With the exception of certain kinds of retirement accounts, investment gains are taxable. In other words, if you buy $100,000 worth of stock and sell it for $120,000, you owe taxes on the $20000 gains, not on the original $100000.
In 2023, individual filers won't pay any capital gains tax if their total US taxable income is $44,625 or less, so if it was just that $20000 profit you wouldn't owe any taxes. In the next bracket, up to just short of a half million dollars, the rate is 15%. If your income is above $492,300, capital gains are taxed at 20%. So worst case, the taxes you would owe would be 1/5th of your gains, not 1/4 of the total.
Starting a loan with most of the payment being interest is entirely normal; that's how the amortization formula works out when you want to make equal payments over the life of the loan. See other answers about how loan amortization works. So the fact that 75% of your loan payment is interest is not something to panic about; that percentage will drop over the course of the loan until the last few payments are almost entirely principal. It does NOT mean you are paying more on the loan than the interest rate you signed up for.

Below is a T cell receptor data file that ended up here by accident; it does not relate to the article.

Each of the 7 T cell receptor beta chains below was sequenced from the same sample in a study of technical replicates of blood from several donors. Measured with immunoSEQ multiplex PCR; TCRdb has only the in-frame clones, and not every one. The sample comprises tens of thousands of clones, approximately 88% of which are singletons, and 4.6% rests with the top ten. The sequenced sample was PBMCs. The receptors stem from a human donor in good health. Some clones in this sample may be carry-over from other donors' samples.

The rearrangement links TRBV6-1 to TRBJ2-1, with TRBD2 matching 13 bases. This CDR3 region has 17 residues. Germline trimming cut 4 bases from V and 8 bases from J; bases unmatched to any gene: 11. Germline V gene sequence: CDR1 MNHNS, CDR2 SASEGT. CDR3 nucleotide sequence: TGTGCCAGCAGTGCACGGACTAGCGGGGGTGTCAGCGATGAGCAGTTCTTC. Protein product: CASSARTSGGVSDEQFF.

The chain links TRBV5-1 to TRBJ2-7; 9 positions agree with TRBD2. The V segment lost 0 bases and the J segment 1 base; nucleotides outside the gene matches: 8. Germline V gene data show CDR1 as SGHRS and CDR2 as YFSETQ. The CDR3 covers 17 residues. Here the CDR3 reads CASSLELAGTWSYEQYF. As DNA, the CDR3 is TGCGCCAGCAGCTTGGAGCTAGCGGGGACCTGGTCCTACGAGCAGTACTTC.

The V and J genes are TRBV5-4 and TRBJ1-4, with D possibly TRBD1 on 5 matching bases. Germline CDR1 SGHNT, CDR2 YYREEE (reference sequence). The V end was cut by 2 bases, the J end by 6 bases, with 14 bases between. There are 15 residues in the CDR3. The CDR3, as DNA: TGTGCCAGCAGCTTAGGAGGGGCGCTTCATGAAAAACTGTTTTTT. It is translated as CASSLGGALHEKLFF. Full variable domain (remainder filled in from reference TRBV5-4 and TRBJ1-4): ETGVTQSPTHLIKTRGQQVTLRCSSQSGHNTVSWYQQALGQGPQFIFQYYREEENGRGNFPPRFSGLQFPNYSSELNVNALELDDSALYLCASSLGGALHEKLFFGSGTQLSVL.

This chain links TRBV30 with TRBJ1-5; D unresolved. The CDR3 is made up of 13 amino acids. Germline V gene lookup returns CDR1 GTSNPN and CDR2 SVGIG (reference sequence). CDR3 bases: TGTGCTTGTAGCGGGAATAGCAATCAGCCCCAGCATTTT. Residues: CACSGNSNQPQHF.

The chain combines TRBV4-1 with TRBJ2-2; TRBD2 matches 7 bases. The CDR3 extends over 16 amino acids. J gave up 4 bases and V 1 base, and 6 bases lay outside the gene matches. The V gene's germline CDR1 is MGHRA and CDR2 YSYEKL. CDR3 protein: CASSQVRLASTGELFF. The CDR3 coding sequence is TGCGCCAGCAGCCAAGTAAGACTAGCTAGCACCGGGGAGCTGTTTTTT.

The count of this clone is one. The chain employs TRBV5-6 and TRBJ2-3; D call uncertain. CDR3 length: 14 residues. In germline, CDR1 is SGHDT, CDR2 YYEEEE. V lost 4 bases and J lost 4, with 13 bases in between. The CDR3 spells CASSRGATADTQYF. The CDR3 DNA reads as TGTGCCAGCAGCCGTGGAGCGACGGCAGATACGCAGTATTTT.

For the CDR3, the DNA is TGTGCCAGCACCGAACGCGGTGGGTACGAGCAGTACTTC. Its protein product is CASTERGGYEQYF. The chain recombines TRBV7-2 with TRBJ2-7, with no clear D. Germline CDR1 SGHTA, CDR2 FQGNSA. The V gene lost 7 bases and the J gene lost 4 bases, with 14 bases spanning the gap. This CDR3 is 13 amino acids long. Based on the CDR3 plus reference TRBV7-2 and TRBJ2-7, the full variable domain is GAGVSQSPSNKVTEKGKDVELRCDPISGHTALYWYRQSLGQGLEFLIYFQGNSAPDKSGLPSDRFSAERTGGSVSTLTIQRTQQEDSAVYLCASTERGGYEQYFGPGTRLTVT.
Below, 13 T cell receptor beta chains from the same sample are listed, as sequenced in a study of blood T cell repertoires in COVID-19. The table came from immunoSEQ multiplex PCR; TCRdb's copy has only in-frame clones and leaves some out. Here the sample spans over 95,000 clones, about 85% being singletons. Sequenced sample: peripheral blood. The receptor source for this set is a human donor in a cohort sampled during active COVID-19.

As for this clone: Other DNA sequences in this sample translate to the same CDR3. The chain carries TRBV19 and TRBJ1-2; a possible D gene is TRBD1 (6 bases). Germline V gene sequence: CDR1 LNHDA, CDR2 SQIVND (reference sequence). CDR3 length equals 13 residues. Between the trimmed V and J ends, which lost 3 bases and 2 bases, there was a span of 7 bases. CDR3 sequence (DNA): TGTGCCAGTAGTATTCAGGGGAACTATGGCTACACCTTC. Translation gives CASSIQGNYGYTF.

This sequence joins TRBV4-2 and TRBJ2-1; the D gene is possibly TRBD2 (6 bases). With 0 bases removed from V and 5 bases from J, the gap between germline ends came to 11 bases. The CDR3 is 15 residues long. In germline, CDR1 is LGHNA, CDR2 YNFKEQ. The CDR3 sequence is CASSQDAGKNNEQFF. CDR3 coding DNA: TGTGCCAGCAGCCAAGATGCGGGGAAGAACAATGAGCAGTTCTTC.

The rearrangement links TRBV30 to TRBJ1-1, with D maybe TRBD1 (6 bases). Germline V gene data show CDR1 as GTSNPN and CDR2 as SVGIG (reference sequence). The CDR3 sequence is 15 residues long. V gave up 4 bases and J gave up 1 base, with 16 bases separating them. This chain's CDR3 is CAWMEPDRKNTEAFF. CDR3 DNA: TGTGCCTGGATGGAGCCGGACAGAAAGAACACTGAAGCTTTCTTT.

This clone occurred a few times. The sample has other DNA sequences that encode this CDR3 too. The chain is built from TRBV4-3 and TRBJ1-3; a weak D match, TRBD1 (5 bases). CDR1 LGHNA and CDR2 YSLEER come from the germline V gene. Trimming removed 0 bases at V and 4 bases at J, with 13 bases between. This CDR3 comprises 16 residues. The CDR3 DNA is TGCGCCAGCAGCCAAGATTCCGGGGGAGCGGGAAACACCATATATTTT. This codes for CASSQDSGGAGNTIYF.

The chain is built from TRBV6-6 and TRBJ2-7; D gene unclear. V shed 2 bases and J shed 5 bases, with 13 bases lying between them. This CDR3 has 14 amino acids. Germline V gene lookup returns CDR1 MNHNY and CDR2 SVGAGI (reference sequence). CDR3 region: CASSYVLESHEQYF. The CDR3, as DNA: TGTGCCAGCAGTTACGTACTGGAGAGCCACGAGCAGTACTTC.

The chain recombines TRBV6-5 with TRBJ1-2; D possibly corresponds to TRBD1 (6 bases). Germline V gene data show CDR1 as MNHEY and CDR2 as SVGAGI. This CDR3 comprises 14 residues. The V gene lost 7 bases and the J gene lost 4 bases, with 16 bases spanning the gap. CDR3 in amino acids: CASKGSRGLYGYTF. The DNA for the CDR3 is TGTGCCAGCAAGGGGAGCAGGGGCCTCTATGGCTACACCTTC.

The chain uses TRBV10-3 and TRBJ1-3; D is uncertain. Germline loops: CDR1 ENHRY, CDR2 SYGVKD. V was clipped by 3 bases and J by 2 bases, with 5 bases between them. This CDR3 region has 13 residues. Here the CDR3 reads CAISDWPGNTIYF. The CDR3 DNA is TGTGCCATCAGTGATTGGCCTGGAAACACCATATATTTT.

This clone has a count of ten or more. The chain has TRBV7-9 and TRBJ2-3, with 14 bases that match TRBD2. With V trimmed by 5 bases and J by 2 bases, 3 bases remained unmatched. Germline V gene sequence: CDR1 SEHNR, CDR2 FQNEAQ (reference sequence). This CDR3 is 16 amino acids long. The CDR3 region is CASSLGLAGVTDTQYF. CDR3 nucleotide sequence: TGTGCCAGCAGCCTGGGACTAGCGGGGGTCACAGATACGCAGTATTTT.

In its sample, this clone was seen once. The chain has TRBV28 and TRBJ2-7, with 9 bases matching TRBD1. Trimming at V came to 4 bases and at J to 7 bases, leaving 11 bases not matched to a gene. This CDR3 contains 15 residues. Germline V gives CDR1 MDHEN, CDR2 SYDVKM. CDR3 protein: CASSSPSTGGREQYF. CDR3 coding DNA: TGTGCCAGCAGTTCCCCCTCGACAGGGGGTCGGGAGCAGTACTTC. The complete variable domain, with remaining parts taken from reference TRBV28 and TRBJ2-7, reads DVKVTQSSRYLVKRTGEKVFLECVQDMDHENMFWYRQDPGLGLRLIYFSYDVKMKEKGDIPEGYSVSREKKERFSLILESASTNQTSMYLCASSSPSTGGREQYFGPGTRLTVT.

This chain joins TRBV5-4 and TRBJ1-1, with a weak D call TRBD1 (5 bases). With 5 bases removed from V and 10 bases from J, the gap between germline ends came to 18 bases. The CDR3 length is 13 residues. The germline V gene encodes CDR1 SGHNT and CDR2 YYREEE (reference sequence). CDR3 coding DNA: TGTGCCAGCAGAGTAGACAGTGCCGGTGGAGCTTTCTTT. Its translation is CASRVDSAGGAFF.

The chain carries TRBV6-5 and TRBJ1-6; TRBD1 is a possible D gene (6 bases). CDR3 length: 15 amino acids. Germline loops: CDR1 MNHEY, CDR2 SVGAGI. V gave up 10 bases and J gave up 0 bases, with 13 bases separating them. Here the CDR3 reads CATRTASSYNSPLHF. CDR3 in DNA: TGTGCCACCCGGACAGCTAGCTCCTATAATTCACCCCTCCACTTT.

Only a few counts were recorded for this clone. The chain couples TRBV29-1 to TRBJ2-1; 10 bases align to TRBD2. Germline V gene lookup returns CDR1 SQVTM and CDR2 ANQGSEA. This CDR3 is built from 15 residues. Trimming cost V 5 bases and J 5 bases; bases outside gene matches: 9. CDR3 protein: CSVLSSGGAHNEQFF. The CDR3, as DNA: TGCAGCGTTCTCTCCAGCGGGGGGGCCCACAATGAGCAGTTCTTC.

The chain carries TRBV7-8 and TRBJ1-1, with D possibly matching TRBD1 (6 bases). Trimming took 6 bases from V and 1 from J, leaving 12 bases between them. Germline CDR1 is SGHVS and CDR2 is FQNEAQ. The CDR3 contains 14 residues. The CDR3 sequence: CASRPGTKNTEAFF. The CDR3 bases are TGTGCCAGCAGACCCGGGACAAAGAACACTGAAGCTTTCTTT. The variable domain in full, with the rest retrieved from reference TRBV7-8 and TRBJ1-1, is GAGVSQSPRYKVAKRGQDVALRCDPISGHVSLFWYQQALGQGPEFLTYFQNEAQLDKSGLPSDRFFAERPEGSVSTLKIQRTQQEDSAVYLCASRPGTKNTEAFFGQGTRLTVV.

Deciding whether to use investments to pay off a loan is a matter of comparing the interest rate of the loan against the rate of growth (after fees and taxes) you are confident you can get from the investments. If you believe that your investments are very likely to grow at 8%, and your loan is charging you 6%, you may want to leave some or all of the money in the investments; this is essentially a form of leveraged investment. If the numbers are the other way around, it may indeed make sense to use the investments to pay off some or all of the loan. That's a decision you need to make based on your own finances and risk tolerance and confidence in the market.
In my case, my original mortgage was at 6.5%, and 8% is considered "typical market rate of return". I could have sold off the investments and paid cash for the house instead. Or I could have borrowed the entire thing. Instead, I was most comfortable with a compromise between the two options, cashing out about half my investments to pay about half the value of the house, and taking a mortgage for the rest. Whether that strategy will make sense for you or not is something you need to determine for yourself.
EDIT: I should have mentioned that the other obvious way to reduce the cost of the loan is to see if you can refinance at a lower rate. As I said, I bought the house using a 6% loan. I refinanced it twice, taking new loans at lower rates to fully pay off the previous loan, and because the economy was being weird in the right direction I was able to negotiate that down to 3.25%. There are some fees associated with refinancing, but rule of thumb is that if the loan has a while to go and you can reduce the rate by a full percentage point or more, it's worth doing. You aren't necessarily stuck with your initial mortgage forever, at least not in the economic systems I'm familiar with.